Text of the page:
Sir WILFRID LAURIER.
Included in this was what was raised by the local government, which, was I believe in the neighbourhood of $150,000. So, this year, if the conditions were to remain as they are, without any increased demands, we should have to provide about $1,639,000, or an average of $818,000 for each province. Of course, there are some items of this expenditure Sir WILFRID LAURIER.
which, under the new conditions, must be duplicated, because there will be two governments instead of one. Besides, as every one knows immigration is flowing rapidly into the Territories, and it is no wonder if the present requirements of the Territories are not sufficiently represented by these figures. More liberal provision must be made for their expenses.
So, I come to the terms which we have made with the provinces-the terms we propose to give them. As the House knows, we are guided in this by the terms of the British North America Act. Section 118 of that Act reads as follows :
The following sums shall be paid yearly by Canada to the several provinces for the support of their governments and legislatures :
Nova Scotia 60,000
New Brunswick 50,000
Two hundred and sixty thousand,-and an annual grant in aid of each province shall be made, equal to eighty cents per head of the population as ascertained by the census of one thousand eight hundred and sixty-one, and in case of Nova Scotia and New Brunswick, by subsequent decennial census until the population of each of those two provinces amount to four hundred thousand souls, at which rate such grant shall thereafter remain. Such grants shall be in full settlement of all future demands on Canada, and shall be paid halfyearly in advance to each province ; but the government of Canada shall deduct from such grants, as against any province, all sums chargeable as interest on the public debt of that province in excess of the several amounts stipulated in this Act.
Now, we propose to make the following terms, keeping as close as possible to the British North America Act. I cite from the Bill :
The following amounts shall be allowed as an annual subsidy to the province of Alberta and shall be paid by the government of Canada by half-yearly instalments in advance : Support of government and legislature, $501,000,-
That is the sum paid to New Brunswick, when the population of that province was
about the same as that of Alberta.
-on an estimated population of 250,000 at eighty cents per head $200,000, subject to be increased as hereinafter mentioned, that is to say : The census of the province shall be taken every fifth year, reckoning from the general census of 1901, and an approximate estimate of population shall be made at equal intervals between each quinquennial and decennial census, and, whenever the population, by any such census or estimate should exceed 250,000, the allowance shall be increased accordingly until the population has reached 800,000.
Now, the House has observed that in clause 11S of the British North America Act, which I have just read, the capitation allowance of the provinces of Nova Scotia and New Brunswick was fixed at a maximum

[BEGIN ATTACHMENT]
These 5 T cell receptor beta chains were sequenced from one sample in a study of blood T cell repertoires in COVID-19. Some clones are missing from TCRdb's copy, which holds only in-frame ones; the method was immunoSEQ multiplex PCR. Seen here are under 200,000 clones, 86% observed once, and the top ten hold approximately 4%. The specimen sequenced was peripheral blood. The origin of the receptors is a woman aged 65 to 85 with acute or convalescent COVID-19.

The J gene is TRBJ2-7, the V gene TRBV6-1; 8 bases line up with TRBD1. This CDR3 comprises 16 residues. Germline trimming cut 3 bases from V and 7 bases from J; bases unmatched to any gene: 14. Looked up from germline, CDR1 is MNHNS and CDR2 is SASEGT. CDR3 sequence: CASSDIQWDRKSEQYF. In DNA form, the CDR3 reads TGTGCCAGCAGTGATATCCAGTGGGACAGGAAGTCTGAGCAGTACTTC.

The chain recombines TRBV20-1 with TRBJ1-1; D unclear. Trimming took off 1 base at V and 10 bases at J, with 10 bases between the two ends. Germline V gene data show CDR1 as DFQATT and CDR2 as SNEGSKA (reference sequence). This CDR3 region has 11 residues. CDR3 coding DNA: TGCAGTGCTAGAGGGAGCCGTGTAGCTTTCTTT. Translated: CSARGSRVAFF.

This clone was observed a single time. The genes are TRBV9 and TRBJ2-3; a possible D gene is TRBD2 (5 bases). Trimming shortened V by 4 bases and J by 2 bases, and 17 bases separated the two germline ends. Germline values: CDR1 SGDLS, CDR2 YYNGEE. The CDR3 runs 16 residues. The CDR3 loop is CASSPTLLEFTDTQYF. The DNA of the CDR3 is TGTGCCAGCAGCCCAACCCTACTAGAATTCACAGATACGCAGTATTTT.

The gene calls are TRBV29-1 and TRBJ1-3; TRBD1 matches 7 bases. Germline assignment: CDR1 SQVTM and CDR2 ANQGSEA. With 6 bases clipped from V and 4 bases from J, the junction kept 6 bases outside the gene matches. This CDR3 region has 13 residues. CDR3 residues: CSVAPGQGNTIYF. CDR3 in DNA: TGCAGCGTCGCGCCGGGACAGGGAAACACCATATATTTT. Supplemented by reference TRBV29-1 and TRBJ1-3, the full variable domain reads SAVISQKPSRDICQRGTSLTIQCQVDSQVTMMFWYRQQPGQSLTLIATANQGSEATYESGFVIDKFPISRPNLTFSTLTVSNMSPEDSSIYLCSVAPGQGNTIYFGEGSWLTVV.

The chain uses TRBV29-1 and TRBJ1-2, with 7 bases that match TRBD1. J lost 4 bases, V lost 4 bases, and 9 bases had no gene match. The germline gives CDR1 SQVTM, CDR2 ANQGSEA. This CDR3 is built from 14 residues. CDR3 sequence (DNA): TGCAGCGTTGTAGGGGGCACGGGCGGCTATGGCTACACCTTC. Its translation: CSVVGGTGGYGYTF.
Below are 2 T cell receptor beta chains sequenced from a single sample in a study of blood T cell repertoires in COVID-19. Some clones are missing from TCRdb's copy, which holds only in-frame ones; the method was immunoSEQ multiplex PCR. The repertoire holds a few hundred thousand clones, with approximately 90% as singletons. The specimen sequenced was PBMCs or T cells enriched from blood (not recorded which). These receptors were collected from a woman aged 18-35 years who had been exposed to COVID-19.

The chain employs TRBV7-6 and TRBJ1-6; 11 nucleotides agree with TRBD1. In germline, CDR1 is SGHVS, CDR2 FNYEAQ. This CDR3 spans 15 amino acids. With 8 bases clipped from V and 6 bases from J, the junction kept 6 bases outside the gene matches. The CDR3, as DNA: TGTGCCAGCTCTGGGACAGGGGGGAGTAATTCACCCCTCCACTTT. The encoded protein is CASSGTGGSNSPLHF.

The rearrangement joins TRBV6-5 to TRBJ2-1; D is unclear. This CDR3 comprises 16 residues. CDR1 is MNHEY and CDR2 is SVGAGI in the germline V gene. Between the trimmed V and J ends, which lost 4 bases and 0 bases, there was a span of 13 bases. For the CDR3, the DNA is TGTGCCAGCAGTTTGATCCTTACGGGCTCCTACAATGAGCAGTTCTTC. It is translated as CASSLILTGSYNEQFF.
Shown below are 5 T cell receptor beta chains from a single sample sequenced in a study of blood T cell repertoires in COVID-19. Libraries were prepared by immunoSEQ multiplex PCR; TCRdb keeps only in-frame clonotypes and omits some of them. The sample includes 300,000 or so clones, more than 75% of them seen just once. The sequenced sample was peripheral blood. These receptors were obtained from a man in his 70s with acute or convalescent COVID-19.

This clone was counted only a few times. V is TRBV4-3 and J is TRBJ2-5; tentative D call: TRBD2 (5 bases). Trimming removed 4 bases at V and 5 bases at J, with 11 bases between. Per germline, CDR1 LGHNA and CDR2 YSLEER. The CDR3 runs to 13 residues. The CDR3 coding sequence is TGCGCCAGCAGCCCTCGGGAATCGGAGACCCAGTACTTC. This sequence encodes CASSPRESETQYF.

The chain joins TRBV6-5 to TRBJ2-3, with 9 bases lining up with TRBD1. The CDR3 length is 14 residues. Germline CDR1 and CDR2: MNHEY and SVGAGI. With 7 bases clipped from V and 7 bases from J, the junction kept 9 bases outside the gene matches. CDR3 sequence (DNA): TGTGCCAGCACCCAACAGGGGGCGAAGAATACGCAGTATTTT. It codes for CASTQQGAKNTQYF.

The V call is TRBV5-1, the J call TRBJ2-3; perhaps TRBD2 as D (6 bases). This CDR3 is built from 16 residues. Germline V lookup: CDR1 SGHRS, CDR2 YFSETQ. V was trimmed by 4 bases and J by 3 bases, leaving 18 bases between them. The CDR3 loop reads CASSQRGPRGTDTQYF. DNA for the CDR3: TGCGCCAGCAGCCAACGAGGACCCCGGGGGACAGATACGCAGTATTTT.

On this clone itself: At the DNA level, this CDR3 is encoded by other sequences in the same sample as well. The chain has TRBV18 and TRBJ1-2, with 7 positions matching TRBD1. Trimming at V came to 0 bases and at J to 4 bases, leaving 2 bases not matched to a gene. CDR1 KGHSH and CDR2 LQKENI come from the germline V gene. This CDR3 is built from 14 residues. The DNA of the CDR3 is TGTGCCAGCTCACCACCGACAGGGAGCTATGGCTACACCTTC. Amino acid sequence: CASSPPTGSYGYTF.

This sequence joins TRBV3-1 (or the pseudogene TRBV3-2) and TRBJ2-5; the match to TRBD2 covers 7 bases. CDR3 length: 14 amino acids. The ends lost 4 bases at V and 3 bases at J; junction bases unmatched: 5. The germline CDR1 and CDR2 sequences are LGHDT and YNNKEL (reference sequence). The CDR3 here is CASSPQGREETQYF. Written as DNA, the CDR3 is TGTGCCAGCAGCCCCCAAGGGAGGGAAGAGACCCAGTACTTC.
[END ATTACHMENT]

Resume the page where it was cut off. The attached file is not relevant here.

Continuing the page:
of 400,000 population. This rule was applied also to Manitoba and British Columbia. The reason why the maximum was fixed at 400,000 population is not very apparent, but I imagine that it was supposed at that time that the population of these provinces was not likely to reach a very much higher figure than 400,000. And this calculation has proven true. It took years for Nova Scotia to reach that maximum ; New Brunswick has not reached it yet, nor has Manitoba nor British Columbia. But it would be manifestly unfair to these new provinces to limit their maximum to 400.000. Already the population is about 250,000. Therefore, instead of fixing the maximum at 400,000 population, we have fixed it at 800,000.
A more important allowance is the allowance for debt. And this is what we propose:
Inasmuch as the province is not in debt, the said province should he entitled to be paid and to receive from the government of Canada by half-yearly instalments, interest at the rate of 5 per cent on the sum of $8,107,500.
The reason of this ik familiar to everybody, but perhaps, it is not unimportant that I should review it here, and present it again to the House. In 1867, when confederation was established the debts of the provinces were assumed by the Dominion- the debts of Ontario, Quebec, Nova Scotia and New Brunswick. Now, the debt at that time of Old Canada, that is the provinces of Ontario and Quebec, amounted to $67,000,000 in round numbers. The debt of New Brunswick was about $7,000,000 and that of Nova Scotia about $8,000,000. It so happened that the debt of New Brunswick represented an average of about $25 per head of the population, and the debt of Nova Scotia of about $8,000,000 was nearly the same per head of her population. The debt of Old Canada was a little greater per head. Therefore, when allowance was made for the debts of the provinces, the debt of Ontario and Quebec was taken not at $67,000,000, but at $62,000,00. That is, Ontario and Quebec were each relieved of about $31,000,000, Nova Scotia of $8,000,000, and New Brunswick of $7,000,000. The provinces of Nova Scotia and New Brunswick entered confederation without debt, while Ontario and Quebec had between them a debt of about $5,000,000. hater on. new arrangements were made, new debts of the provinces were assumed by the Dominion, and the provinces were freed from such liabilities. By this means the capitation allowance for debt was increased from $25 to $32.43 per head. This is the last allowance that was made for debt, and, if I remember well this was made by statute passed In 1884 or 1885. Therefore, we make this allowance of $34.43 per head to these new provinces. They have a population of 250.000 souls each. This makes a total of $8,107,500.